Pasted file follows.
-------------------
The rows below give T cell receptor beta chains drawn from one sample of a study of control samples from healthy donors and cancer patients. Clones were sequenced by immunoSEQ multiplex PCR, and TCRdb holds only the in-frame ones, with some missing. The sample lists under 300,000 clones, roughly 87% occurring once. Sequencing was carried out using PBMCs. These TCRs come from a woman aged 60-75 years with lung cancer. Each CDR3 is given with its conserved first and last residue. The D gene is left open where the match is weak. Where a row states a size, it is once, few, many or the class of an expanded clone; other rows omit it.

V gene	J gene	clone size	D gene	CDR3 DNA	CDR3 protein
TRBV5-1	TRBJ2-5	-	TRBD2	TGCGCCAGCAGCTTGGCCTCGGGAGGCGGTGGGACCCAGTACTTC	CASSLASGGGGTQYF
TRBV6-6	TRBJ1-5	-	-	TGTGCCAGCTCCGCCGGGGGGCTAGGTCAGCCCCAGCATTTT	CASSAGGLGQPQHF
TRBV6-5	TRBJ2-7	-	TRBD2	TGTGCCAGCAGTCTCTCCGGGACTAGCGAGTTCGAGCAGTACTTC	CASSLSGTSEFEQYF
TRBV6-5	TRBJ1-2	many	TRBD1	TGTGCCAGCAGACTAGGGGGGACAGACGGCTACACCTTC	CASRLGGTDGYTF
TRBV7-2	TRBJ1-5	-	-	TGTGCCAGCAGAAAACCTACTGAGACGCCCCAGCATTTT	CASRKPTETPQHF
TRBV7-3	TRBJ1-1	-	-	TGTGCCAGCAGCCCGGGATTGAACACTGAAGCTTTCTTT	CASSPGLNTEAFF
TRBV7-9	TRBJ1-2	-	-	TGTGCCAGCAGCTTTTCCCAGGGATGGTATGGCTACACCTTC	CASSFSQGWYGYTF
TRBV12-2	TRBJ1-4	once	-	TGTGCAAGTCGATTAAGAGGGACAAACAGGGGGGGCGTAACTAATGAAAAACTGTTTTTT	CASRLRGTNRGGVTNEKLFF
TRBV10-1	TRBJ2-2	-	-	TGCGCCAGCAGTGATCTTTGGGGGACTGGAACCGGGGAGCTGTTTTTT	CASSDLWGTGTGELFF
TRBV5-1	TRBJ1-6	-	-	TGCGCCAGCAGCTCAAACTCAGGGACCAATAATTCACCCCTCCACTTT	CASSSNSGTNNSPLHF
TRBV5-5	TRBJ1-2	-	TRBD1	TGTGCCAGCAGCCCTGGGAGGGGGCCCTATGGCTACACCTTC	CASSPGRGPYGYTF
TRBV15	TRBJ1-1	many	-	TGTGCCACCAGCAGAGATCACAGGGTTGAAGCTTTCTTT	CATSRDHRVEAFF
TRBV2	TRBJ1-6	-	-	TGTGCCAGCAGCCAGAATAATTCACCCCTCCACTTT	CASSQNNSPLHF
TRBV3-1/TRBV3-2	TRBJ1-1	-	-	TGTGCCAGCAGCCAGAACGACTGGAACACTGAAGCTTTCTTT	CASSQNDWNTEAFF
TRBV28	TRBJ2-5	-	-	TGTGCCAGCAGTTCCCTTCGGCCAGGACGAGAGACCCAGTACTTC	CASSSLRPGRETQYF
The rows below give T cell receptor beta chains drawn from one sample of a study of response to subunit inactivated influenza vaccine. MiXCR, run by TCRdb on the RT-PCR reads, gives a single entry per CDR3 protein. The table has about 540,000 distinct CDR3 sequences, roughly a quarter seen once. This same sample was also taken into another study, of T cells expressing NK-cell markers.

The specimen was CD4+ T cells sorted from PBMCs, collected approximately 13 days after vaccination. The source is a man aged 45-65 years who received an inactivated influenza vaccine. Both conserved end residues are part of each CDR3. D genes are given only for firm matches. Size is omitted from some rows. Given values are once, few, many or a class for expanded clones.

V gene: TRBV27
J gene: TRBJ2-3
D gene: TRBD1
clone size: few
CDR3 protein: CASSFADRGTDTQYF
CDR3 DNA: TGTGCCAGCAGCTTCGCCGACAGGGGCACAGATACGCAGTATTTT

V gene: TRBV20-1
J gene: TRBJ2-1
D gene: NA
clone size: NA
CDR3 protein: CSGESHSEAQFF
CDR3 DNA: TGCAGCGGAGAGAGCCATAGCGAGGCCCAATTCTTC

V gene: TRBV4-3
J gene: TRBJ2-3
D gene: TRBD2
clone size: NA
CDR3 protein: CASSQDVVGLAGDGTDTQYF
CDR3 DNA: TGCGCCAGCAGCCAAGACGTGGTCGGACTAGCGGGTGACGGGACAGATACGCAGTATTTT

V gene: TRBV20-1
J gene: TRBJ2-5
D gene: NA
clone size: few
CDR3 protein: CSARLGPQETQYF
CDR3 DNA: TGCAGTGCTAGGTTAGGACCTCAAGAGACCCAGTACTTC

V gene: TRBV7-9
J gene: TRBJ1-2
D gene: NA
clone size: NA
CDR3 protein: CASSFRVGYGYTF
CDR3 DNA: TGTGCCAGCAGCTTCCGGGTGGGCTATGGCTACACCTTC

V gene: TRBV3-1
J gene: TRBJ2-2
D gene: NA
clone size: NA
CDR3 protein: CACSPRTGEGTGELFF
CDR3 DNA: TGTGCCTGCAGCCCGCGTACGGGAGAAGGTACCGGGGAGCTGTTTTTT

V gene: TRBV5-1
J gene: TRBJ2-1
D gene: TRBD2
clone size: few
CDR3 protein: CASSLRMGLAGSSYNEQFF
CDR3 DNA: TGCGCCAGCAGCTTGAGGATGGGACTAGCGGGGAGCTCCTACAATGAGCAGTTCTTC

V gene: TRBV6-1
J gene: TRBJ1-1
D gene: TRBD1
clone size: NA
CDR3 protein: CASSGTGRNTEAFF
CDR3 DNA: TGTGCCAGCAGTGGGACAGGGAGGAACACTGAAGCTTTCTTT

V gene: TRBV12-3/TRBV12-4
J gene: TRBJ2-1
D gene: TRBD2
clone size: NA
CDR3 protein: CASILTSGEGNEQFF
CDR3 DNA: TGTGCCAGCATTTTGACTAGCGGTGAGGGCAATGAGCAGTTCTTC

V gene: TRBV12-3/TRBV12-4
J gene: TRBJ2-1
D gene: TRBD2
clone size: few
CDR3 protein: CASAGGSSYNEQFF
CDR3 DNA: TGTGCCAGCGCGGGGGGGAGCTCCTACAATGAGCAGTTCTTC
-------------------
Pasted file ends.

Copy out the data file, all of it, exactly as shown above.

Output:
The rows below give T cell receptor beta chains drawn from one sample of a study of control samples from healthy donors and cancer patients. Clones were sequenced by immunoSEQ multiplex PCR, and TCRdb holds only the in-frame ones, with some missing. The sample lists under 300,000 clones, roughly 87% occurring once. Sequencing was carried out using PBMCs. These TCRs come from a woman aged 60-75 years with lung cancer. Each CDR3 is given with its conserved first and last residue. The D gene is left open where the match is weak. Where a row states a size, it is once, few, many or the class of an expanded clone; other rows omit it.

V gene	J gene	clone size	D gene	CDR3 DNA	CDR3 protein
TRBV5-1	TRBJ2-5	-	TRBD2	TGCGCCAGCAGCTTGGCCTCGGGAGGCGGTGGGACCCAGTACTTC	CASSLASGGGGTQYF
TRBV6-6	TRBJ1-5	-	-	TGTGCCAGCTCCGCCGGGGGGCTAGGTCAGCCCCAGCATTTT	CASSAGGLGQPQHF
TRBV6-5	TRBJ2-7	-	TRBD2	TGTGCCAGCAGTCTCTCCGGGACTAGCGAGTTCGAGCAGTACTTC	CASSLSGTSEFEQYF
TRBV6-5	TRBJ1-2	many	TRBD1	TGTGCCAGCAGACTAGGGGGGACAGACGGCTACACCTTC	CASRLGGTDGYTF
TRBV7-2	TRBJ1-5	-	-	TGTGCCAGCAGAAAACCTACTGAGACGCCCCAGCATTTT	CASRKPTETPQHF
TRBV7-3	TRBJ1-1	-	-	TGTGCCAGCAGCCCGGGATTGAACACTGAAGCTTTCTTT	CASSPGLNTEAFF
TRBV7-9	TRBJ1-2	-	-	TGTGCCAGCAGCTTTTCCCAGGGATGGTATGGCTACACCTTC	CASSFSQGWYGYTF
TRBV12-2	TRBJ1-4	once	-	TGTGCAAGTCGATTAAGAGGGACAAACAGGGGGGGCGTAACTAATGAAAAACTGTTTTTT	CASRLRGTNRGGVTNEKLFF
TRBV10-1	TRBJ2-2	-	-	TGCGCCAGCAGTGATCTTTGGGGGACTGGAACCGGGGAGCTGTTTTTT	CASSDLWGTGTGELFF
TRBV5-1	TRBJ1-6	-	-	TGCGCCAGCAGCTCAAACTCAGGGACCAATAATTCACCCCTCCACTTT	CASSSNSGTNNSPLHF
TRBV5-5	TRBJ1-2	-	TRBD1	TGTGCCAGCAGCCCTGGGAGGGGGCCCTATGGCTACACCTTC	CASSPGRGPYGYTF
TRBV15	TRBJ1-1	many	-	TGTGCCACCAGCAGAGATCACAGGGTTGAAGCTTTCTTT	CATSRDHRVEAFF
TRBV2	TRBJ1-6	-	-	TGTGCCAGCAGCCAGAATAATTCACCCCTCCACTTT	CASSQNNSPLHF
TRBV3-1/TRBV3-2	TRBJ1-1	-	-	TGTGCCAGCAGCCAGAACGACTGGAACACTGAAGCTTTCTTT	CASSQNDWNTEAFF
TRBV28	TRBJ2-5	-	-	TGTGCCAGCAGTTCCCTTCGGCCAGGACGAGAGACCCAGTACTTC	CASSSLRPGRETQYF
The rows below give T cell receptor beta chains drawn from one sample of a study of response to subunit inactivated influenza vaccine. MiXCR, run by TCRdb on the RT-PCR reads, gives a single entry per CDR3 protein. The table has about 540,000 distinct CDR3 sequences, roughly a quarter seen once. This same sample was also taken into another study, of T cells expressing NK-cell markers.

The specimen was CD4+ T cells sorted from PBMCs, collected approximately 13 days after vaccination. The source is a man aged 45-65 years who received an inactivated influenza vaccine. Both conserved end residues are part of each CDR3. D genes are given only for firm matches. Size is omitted from some rows. Given values are once, few, many or a class for expanded clones.

V gene: TRBV27
J gene: TRBJ2-3
D gene: TRBD1
clone size: few
CDR3 protein: CASSFADRGTDTQYF
CDR3 DNA: TGTGCCAGCAGCTTCGCCGACAGGGGCACAGATACGCAGTATTTT

V gene: TRBV20-1
J gene: TRBJ2-1
D gene: NA
clone size: NA
CDR3 protein: CSGESHSEAQFF
CDR3 DNA: TGCAGCGGAGAGAGCCATAGCGAGGCCCAATTCTTC

V gene: TRBV4-3
J gene: TRBJ2-3
D gene: TRBD2
clone size: NA
CDR3 protein: CASSQDVVGLAGDGTDTQYF
CDR3 DNA: TGCGCCAGCAGCCAAGACGTGGTCGGACTAGCGGGTGACGGGACAGATACGCAGTATTTT

V gene: TRBV20-1
J gene: TRBJ2-5
D gene: NA
clone size: few
CDR3 protein: CSARLGPQETQYF
CDR3 DNA: TGCAGTGCTAGGTTAGGACCTCAAGAGACCCAGTACTTC

V gene: TRBV7-9
J gene: TRBJ1-2
D gene: NA
clone size: NA
CDR3 protein: CASSFRVGYGYTF
CDR3 DNA: TGTGCCAGCAGCTTCCGGGTGGGCTATGGCTACACCTTC

V gene: TRBV3-1
J gene: TRBJ2-2
D gene: NA
clone size: NA
CDR3 protein: CACSPRTGEGTGELFF
CDR3 DNA: TGTGCCTGCAGCCCGCGTACGGGAGAAGGTACCGGGGAGCTGTTTTTT

V gene: TRBV5-1
J gene: TRBJ2-1
D gene: TRBD2
clone size: few
CDR3 protein: CASSLRMGLAGSSYNEQFF
CDR3 DNA: TGCGCCAGCAGCTTGAGGATGGGACTAGCGGGGAGCTCCTACAATGAGCAGTTCTTC

V gene: TRBV6-1
J gene: TRBJ1-1
D gene: TRBD1
clone size: NA
CDR3 protein: CASSGTGRNTEAFF
CDR3 DNA: TGTGCCAGCAGTGGGACAGGGAGGAACACTGAAGCTTTCTTT

V gene: TRBV12-3/TRBV12-4
J gene: TRBJ2-1
D gene: TRBD2
clone size: NA
CDR3 protein: CASILTSGEGNEQFF
CDR3 DNA: TGTGCCAGCATTTTGACTAGCGGTGAGGGCAATGAGCAGTTCTTC

V gene: TRBV12-3/TRBV12-4
J gene: TRBJ2-1
D gene: TRBD2
clone size: few
CDR3 protein: CASAGGSSYNEQFF
CDR3 DNA: TGTGCCAGCGCGGGGGGGAGCTCCTACAATGAGCAGTTCTTC